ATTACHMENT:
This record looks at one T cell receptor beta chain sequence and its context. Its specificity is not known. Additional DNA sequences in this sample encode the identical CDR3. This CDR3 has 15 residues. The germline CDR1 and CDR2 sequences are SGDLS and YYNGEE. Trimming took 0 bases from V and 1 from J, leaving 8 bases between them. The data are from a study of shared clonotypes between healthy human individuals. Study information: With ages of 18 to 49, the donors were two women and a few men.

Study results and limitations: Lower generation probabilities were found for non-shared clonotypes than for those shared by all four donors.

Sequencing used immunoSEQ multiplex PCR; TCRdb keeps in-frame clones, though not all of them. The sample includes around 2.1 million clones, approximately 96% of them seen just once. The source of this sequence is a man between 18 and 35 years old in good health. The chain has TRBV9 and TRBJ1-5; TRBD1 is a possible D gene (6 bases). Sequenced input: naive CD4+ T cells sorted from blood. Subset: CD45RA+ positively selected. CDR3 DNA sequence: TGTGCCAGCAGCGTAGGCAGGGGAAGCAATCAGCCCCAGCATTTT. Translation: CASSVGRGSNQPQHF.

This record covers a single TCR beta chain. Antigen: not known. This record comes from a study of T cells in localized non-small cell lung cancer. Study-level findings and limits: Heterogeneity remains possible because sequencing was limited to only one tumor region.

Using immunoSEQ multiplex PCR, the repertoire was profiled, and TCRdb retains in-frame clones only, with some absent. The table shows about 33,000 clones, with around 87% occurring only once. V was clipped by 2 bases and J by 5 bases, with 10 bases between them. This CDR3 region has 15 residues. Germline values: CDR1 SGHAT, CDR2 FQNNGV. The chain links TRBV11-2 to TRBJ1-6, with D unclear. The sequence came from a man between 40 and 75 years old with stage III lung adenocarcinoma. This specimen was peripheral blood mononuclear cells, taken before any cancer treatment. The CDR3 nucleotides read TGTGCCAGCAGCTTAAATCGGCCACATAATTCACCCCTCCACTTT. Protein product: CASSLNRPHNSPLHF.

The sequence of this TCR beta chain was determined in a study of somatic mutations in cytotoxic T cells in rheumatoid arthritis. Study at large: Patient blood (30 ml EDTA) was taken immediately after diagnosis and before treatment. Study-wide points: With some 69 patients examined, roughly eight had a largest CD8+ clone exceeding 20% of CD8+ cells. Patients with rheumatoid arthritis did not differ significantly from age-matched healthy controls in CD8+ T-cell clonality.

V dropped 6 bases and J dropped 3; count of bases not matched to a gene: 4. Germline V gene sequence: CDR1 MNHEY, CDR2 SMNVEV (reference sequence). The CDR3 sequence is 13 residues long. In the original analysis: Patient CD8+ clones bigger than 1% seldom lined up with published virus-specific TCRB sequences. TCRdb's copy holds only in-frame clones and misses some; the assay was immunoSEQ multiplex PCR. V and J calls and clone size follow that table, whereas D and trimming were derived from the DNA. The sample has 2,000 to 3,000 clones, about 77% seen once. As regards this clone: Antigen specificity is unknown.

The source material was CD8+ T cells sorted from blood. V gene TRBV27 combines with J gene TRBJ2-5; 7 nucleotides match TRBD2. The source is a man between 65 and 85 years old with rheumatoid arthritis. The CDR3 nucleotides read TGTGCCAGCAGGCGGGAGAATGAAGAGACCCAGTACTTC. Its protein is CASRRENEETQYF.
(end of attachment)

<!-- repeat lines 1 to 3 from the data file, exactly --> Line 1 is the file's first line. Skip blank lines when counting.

This record looks at one T cell receptor beta chain sequence and its context. Its specificity is not known. Additional DNA sequences in this sample encode the identical CDR3. This CDR3 has 15 residues. The germline CDR1 and CDR2 sequences are SGDLS and YYNGEE. Trimming took 0 bases from V and 1 from J, leaving 8 bases between them. The data are from a study of shared clonotypes between healthy human individuals. Study information: With ages of 18 to 49, the donors were two women and a few men.

Study results and limitations: Lower generation probabilities were found for non-shared clonotypes than for those shared by all four donors.

Sequencing used immunoSEQ multiplex PCR; TCRdb keeps in-frame clones, though not all of them. The sample includes around 2.1 million clones, approximately 96% of them seen just once. The source of this sequence is a man between 18 and 35 years old in good health. The chain has TRBV9 and TRBJ1-5; TRBD1 is a possible D gene (6 bases). Sequenced input: naive CD4+ T cells sorted from blood. Subset: CD45RA+ positively selected. CDR3 DNA sequence: TGTGCCAGCAGCGTAGGCAGGGGAAGCAATCAGCCCCAGCATTTT. Translation: CASSVGRGSNQPQHF.